Winter is a time that stirs up memories for me. I often look back at my childhood with the new perspective of a grown-up who sometimes gets caught up in worldly, unimportant things.
Each time I think back to life as a child, I am reminded that you can have practically nothing, but still have everything in the world.
It was a cold winter morning. It had taken me a few minutes to work up enough courage to throw the mountain of covers off my gangly body and touch my bare feet to the chilly carpet.
The wood-burning stove was located on the opposite end of the house, which meant that the bedroom I shared with my five sisters was icebox cold every winter morning. Mother made sure we had plenty of blankets to keep us well-insulated during the night. And, because we had to sleep two-per-bed, we always had another person’s body heat to keep us warm.
We never had the courage to leave our cocoons of warmth until we could hear Dad in the living room, tossing slices of wood into the fire and crumpling up old pieces of newspaper to use as kindling. It was only when we heard these unmistakable sounds of warmth that we would courageously dart from our beds to the living room.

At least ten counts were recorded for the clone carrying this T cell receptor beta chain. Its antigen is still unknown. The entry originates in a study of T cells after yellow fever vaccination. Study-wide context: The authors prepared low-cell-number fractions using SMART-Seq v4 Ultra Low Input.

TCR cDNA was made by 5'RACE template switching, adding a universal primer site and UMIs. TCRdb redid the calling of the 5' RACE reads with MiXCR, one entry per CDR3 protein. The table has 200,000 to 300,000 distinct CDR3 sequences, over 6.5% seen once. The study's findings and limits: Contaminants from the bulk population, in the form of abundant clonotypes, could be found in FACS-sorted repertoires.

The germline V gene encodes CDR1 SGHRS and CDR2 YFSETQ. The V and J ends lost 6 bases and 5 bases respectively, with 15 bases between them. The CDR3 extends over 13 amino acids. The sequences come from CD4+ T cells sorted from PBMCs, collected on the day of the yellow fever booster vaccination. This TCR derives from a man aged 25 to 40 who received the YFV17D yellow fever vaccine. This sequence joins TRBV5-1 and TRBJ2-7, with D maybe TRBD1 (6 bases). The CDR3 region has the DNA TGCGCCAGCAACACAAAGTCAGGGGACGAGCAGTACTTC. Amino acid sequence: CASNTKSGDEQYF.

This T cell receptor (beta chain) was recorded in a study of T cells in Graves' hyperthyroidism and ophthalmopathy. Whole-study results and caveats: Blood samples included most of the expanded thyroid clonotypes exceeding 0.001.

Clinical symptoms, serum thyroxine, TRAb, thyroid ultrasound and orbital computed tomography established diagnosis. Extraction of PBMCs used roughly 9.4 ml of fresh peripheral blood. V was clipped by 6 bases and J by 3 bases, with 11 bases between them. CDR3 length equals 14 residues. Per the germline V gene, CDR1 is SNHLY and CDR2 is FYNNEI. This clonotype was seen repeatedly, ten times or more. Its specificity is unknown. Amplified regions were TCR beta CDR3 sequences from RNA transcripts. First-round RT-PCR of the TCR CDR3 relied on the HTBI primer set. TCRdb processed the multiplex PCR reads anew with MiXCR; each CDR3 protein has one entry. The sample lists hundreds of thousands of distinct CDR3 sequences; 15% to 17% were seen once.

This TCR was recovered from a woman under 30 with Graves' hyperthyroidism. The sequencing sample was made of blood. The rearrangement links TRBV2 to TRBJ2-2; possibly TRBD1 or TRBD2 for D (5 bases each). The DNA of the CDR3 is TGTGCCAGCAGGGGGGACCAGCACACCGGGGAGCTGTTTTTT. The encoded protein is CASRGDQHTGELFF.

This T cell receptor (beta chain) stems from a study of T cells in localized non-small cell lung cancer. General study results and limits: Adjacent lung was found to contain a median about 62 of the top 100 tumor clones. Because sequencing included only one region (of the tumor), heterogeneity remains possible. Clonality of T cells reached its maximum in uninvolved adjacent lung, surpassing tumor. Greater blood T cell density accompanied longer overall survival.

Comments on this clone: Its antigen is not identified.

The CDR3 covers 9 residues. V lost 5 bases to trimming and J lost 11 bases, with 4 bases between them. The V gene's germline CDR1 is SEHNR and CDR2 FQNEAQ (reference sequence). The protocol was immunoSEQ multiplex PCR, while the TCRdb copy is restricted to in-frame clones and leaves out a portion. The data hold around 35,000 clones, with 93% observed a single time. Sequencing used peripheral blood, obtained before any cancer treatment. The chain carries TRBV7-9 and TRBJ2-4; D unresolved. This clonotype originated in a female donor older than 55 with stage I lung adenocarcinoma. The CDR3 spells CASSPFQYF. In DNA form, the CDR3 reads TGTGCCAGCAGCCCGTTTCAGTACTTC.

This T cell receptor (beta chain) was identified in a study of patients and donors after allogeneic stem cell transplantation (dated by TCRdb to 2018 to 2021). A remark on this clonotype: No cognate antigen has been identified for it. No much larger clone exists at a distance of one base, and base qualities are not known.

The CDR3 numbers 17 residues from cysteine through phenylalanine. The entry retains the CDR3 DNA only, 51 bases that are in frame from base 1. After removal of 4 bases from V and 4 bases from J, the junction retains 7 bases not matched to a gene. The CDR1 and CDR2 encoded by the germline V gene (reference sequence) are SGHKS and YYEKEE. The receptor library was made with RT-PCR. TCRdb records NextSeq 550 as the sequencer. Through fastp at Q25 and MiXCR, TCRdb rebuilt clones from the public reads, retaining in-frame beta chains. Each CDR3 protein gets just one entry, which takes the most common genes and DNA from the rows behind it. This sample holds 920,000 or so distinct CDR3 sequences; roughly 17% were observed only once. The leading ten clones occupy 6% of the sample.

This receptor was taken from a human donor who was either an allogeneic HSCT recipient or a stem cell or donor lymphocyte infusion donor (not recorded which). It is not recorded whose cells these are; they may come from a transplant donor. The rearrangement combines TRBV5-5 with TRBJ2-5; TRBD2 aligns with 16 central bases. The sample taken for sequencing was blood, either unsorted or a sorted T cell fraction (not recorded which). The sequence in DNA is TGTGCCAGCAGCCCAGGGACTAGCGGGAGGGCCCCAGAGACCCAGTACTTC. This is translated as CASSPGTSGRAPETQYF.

We had to make it past the freezing linoleum-floored kitchen first. That was daunting. But as soon as our feet hit the carpet of the hallway, we knew we were moments away from blissful, bone-warming heat.
As a child, I never thought about the steel-gripped cold my father had to face every morning in order to warm the house for the rest of us. It wasn’t until I grew up that I realized he was showing us how much he loved us by carefully nursing that tiny fire to health day after day.
As our shivering bodies soaked up the heat that leaked from the smooth dark surface of the stove, we could almost feel tendrils of warmth weaving through our tangled hair and filling up the cold emptiness of the room.
We didn’t have much, but we hardly knew it. We had parents who loved us, we had laughter, and we had each other. In reality, we had it all.
All the while, the snow lay in silent, soft bundles outside our living room window and marveled at the simple joy radiating from that tiny home. (Peterson is a Serve Daily contributor.)